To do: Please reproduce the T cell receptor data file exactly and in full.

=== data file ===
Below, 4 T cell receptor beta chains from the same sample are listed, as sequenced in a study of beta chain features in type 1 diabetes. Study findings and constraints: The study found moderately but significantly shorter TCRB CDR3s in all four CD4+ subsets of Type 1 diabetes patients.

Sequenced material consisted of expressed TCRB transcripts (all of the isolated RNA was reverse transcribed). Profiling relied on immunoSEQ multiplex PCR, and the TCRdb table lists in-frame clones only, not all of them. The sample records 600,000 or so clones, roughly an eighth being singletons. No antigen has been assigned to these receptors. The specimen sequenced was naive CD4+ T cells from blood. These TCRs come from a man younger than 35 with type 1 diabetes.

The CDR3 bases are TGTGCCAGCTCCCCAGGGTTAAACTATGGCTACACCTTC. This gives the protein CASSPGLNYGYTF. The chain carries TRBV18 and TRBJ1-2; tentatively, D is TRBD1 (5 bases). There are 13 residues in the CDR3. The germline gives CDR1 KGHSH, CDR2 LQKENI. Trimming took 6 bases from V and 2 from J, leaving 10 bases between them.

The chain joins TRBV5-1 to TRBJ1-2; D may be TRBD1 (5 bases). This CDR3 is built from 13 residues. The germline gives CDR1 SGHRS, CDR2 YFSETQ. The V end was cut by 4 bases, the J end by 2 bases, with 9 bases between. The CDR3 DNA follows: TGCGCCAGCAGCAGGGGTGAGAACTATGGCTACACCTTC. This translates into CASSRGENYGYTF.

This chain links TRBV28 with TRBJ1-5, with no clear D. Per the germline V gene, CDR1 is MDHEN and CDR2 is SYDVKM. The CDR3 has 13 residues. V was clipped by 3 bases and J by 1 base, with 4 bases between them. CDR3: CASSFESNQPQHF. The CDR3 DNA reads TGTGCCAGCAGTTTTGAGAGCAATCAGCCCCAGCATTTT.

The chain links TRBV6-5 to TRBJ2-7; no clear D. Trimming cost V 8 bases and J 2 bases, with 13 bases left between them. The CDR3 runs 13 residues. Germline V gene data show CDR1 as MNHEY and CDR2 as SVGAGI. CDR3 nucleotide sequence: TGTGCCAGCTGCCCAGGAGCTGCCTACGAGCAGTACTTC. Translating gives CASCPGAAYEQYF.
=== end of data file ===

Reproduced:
Below, 4 T cell receptor beta chains from the same sample are listed, as sequenced in a study of beta chain features in type 1 diabetes. Study findings and constraints: The study found moderately but significantly shorter TCRB CDR3s in all four CD4+ subsets of Type 1 diabetes patients.

Sequenced material consisted of expressed TCRB transcripts (all of the isolated RNA was reverse transcribed). Profiling relied on immunoSEQ multiplex PCR, and the TCRdb table lists in-frame clones only, not all of them. The sample records 600,000 or so clones, roughly an eighth being singletons. No antigen has been assigned to these receptors. The specimen sequenced was naive CD4+ T cells from blood. These TCRs come from a man younger than 35 with type 1 diabetes.

The CDR3 bases are TGTGCCAGCTCCCCAGGGTTAAACTATGGCTACACCTTC. This gives the protein CASSPGLNYGYTF. The chain carries TRBV18 and TRBJ1-2; tentatively, D is TRBD1 (5 bases). There are 13 residues in the CDR3. The germline gives CDR1 KGHSH, CDR2 LQKENI. Trimming took 6 bases from V and 2 from J, leaving 10 bases between them.

The chain joins TRBV5-1 to TRBJ1-2; D may be TRBD1 (5 bases). This CDR3 is built from 13 residues. The germline gives CDR1 SGHRS, CDR2 YFSETQ. The V end was cut by 4 bases, the J end by 2 bases, with 9 bases between. The CDR3 DNA follows: TGCGCCAGCAGCAGGGGTGAGAACTATGGCTACACCTTC. This translates into CASSRGENYGYTF.

This chain links TRBV28 with TRBJ1-5, with no clear D. Per the germline V gene, CDR1 is MDHEN and CDR2 is SYDVKM. The CDR3 has 13 residues. V was clipped by 3 bases and J by 1 base, with 4 bases between them. CDR3: CASSFESNQPQHF. The CDR3 DNA reads TGTGCCAGCAGTTTTGAGAGCAATCAGCCCCAGCATTTT.

The chain links TRBV6-5 to TRBJ2-7; no clear D. Trimming cost V 8 bases and J 2 bases, with 13 bases left between them. The CDR3 runs 13 residues. Germline V gene data show CDR1 as MNHEY and CDR2 as SVGAGI. CDR3 nucleotide sequence: TGTGCCAGCTGCCCAGGAGCTGCCTACGAGCAGTACTTC. Translating gives CASCPGAAYEQYF.